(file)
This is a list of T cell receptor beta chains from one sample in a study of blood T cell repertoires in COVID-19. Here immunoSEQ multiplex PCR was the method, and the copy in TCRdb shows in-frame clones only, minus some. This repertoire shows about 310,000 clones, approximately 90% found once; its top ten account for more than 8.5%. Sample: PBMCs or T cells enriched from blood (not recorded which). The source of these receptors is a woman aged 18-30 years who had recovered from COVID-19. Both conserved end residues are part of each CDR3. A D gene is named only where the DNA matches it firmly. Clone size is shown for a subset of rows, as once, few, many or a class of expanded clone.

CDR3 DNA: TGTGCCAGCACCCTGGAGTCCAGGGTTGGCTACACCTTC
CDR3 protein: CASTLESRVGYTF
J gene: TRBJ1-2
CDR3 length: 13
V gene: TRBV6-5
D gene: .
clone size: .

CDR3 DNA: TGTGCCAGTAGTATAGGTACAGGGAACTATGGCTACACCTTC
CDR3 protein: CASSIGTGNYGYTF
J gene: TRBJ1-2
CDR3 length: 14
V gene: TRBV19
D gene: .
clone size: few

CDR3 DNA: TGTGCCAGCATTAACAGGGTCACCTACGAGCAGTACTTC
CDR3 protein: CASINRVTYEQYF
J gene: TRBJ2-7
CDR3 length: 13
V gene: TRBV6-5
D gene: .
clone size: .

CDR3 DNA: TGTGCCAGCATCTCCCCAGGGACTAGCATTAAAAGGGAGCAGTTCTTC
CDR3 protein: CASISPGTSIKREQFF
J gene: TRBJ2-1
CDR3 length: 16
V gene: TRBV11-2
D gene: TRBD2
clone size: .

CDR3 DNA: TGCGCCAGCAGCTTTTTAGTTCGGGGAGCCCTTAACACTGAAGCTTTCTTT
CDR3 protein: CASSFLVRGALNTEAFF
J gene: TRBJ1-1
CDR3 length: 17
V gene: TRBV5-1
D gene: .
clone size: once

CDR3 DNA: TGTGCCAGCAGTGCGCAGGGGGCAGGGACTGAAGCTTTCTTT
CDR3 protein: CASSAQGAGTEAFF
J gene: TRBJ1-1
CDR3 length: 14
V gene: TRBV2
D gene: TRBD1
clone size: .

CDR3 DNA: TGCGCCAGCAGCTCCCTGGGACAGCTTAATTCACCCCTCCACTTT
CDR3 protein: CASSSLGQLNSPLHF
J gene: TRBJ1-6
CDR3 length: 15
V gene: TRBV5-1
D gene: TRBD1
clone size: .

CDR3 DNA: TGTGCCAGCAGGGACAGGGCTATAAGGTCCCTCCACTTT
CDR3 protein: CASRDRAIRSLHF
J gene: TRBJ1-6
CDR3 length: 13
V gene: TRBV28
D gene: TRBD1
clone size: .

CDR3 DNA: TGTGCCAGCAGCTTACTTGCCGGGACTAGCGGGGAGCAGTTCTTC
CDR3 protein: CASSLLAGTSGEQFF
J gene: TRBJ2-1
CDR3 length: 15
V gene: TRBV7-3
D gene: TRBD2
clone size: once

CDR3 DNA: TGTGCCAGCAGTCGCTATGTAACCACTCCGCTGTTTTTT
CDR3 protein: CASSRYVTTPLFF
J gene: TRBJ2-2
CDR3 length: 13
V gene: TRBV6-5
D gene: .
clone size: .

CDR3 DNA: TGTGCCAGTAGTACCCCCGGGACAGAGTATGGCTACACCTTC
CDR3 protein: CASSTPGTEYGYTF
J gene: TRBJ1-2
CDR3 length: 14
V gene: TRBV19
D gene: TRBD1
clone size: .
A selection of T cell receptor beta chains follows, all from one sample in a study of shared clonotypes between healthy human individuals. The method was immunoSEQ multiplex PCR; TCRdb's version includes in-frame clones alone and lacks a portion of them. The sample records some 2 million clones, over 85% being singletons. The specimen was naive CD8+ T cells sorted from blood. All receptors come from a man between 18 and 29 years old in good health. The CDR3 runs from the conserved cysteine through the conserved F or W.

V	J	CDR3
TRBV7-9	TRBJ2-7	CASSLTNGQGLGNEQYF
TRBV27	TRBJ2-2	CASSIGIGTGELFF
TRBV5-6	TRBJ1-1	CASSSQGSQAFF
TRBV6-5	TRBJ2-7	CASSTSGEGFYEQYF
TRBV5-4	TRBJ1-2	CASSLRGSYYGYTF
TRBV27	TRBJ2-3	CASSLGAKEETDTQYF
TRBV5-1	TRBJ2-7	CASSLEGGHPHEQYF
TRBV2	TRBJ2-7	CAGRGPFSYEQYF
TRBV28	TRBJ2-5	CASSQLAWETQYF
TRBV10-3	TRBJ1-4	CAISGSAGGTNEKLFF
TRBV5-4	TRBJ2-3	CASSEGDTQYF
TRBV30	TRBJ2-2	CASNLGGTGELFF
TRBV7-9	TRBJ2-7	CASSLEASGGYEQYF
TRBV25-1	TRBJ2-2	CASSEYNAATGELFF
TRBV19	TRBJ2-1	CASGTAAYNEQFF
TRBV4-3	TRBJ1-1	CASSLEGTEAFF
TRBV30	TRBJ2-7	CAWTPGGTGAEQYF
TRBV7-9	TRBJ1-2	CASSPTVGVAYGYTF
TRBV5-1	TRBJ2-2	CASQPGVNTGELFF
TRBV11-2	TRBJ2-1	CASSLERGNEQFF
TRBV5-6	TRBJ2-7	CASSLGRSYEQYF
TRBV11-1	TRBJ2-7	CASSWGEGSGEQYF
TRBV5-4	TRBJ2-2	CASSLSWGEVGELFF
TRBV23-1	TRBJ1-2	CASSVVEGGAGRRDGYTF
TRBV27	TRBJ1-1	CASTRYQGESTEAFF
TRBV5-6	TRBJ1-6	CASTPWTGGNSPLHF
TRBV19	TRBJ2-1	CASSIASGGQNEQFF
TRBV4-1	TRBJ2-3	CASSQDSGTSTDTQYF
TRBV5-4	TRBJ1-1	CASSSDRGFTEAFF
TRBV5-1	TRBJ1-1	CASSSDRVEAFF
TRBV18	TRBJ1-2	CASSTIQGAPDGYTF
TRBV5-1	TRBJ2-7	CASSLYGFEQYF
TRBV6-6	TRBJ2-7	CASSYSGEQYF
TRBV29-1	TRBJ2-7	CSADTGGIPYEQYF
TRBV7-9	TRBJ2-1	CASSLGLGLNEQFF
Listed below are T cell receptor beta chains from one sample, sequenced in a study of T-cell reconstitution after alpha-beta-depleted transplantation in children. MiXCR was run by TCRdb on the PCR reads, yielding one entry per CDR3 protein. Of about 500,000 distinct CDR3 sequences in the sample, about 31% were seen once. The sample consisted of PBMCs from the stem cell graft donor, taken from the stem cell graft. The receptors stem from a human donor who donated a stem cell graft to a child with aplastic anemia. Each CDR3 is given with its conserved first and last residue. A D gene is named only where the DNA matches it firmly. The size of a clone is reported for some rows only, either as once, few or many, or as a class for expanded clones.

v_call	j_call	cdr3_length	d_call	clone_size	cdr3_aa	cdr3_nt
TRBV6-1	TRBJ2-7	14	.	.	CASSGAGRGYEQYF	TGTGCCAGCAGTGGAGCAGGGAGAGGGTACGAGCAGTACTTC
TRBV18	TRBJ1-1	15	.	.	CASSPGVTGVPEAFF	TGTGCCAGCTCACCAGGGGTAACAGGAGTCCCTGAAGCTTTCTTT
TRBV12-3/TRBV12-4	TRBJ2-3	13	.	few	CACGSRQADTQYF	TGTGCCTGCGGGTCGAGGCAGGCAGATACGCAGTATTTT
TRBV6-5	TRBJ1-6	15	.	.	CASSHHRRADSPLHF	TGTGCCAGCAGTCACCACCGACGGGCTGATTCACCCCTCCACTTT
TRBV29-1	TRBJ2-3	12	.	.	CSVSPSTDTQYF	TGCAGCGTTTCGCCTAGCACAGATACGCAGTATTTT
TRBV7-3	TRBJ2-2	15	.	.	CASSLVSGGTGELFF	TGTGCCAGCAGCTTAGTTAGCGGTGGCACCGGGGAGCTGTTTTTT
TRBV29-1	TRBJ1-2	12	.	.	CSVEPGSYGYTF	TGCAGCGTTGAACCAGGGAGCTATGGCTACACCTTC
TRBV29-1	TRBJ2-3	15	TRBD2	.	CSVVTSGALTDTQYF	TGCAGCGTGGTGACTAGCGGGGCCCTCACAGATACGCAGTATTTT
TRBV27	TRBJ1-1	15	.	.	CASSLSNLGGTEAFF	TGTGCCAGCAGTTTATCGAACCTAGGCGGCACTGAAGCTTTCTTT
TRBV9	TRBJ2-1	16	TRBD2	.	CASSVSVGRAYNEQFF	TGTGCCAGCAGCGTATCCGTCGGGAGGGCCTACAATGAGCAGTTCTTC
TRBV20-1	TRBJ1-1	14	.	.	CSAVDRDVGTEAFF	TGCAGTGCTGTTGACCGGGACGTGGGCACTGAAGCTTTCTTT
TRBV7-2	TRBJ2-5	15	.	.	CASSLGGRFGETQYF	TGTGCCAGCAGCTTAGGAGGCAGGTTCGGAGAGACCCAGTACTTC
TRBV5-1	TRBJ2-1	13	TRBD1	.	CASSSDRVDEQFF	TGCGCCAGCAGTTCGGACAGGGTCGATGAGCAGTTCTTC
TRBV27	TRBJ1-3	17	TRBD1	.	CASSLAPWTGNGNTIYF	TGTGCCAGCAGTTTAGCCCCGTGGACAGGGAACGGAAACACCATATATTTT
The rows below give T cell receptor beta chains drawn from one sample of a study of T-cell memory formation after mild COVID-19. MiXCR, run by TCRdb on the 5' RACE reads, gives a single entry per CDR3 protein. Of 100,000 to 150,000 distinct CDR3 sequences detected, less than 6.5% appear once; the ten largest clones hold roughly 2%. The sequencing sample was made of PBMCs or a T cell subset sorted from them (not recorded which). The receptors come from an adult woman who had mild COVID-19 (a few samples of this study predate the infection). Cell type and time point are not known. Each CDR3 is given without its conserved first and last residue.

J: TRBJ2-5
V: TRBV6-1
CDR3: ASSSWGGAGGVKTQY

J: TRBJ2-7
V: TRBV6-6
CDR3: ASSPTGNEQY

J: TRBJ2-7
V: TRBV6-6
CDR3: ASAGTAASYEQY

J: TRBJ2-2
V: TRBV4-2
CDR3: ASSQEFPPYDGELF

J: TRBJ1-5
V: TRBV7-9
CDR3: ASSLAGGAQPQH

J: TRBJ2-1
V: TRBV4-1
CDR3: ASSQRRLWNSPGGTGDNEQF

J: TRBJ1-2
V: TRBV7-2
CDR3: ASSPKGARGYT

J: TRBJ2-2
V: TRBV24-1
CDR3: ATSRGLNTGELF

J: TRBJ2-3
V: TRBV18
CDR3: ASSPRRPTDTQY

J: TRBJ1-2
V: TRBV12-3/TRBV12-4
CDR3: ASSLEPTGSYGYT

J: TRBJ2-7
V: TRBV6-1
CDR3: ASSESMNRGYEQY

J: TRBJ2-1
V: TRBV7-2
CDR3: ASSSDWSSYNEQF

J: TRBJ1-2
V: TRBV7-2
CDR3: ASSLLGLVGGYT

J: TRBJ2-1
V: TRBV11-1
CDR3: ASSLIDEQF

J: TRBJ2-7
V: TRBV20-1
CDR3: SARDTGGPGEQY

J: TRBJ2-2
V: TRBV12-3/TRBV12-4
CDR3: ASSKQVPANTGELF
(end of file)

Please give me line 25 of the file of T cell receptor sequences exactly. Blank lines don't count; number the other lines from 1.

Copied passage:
J gene: TRBJ2-1